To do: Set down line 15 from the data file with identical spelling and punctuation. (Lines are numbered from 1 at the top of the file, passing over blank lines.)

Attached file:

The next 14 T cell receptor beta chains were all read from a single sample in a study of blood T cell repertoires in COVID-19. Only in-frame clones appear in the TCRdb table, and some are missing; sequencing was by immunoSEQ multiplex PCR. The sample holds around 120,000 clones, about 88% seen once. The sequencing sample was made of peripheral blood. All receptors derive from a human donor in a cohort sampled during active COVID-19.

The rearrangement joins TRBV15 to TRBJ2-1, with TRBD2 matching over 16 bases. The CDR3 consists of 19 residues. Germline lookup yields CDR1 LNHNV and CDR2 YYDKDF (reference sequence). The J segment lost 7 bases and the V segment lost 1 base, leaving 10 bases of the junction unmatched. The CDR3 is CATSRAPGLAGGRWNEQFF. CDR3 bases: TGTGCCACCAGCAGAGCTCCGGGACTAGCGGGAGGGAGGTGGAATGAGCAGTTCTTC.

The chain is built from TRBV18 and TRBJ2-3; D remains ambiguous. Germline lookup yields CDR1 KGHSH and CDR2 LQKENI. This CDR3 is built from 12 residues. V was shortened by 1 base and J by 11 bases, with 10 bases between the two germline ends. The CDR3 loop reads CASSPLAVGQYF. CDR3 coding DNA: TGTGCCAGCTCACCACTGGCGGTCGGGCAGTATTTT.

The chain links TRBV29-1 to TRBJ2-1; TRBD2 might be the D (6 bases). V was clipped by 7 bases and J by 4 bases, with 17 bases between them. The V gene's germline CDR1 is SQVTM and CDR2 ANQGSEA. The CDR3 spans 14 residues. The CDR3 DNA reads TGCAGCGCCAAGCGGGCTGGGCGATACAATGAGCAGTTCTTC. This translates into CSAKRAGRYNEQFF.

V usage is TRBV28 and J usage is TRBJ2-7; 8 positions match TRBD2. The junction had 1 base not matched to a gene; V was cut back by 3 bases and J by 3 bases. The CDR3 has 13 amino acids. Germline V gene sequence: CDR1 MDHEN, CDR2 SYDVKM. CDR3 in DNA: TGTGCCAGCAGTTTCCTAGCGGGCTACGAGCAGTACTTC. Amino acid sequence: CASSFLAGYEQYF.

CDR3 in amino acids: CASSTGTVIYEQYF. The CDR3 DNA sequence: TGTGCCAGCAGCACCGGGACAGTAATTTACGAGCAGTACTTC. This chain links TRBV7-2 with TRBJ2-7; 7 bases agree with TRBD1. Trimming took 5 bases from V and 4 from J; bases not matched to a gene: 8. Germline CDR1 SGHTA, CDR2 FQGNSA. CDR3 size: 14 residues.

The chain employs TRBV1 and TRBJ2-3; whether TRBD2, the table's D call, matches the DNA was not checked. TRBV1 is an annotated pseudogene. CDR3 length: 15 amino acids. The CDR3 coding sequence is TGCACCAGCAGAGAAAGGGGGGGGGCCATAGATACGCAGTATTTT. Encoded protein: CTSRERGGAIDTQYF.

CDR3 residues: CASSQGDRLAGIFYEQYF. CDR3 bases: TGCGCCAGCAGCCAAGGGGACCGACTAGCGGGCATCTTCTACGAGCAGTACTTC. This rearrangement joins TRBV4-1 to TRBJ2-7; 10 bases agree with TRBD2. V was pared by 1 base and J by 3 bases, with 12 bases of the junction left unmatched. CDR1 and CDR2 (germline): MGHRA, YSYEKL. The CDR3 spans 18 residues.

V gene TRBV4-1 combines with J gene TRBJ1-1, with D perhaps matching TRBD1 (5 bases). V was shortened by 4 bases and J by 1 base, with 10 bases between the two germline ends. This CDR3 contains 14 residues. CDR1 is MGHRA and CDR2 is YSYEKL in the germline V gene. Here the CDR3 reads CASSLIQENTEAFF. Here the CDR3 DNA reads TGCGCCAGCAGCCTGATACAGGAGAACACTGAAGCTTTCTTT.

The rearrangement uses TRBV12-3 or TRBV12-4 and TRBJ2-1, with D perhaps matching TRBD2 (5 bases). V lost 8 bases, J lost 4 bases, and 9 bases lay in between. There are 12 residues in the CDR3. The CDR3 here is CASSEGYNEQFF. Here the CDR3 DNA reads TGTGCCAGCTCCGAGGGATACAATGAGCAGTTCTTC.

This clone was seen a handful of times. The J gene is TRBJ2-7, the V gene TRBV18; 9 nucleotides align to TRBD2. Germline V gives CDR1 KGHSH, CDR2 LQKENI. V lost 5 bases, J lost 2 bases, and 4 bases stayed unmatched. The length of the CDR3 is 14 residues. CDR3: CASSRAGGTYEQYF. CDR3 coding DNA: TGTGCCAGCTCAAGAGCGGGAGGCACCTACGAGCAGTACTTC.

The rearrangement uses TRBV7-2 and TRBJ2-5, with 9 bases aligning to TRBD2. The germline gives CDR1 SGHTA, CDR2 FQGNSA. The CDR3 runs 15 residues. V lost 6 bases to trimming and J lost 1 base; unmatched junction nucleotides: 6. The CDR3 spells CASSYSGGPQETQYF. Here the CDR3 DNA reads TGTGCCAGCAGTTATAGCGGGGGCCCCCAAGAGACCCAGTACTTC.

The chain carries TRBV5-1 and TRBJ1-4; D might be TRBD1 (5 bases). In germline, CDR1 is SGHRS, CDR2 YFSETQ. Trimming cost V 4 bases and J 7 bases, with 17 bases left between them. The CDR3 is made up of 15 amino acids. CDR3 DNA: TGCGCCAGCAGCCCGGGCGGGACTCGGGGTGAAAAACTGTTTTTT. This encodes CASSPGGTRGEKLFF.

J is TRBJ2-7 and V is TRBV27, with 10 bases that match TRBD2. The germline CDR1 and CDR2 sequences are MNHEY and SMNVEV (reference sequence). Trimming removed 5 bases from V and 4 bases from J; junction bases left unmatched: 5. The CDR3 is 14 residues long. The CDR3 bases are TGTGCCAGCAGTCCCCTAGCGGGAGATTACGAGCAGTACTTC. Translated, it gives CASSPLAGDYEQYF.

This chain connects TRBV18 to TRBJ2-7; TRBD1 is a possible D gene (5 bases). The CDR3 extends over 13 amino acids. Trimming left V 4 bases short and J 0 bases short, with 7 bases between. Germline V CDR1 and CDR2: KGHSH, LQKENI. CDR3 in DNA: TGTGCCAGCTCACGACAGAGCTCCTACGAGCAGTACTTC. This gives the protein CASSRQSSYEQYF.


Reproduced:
This chain connects TRBV18 to TRBJ2-7; TRBD1 is a possible D gene (5 bases). The CDR3 extends over 13 amino acids. Trimming left V 4 bases short and J 0 bases short, with 7 bases between. Germline V CDR1 and CDR2: KGHSH, LQKENI. CDR3 in DNA: TGTGCCAGCTCACGACAGAGCTCCTACGAGCAGTACTTC. This gives the protein CASSRQSSYEQYF.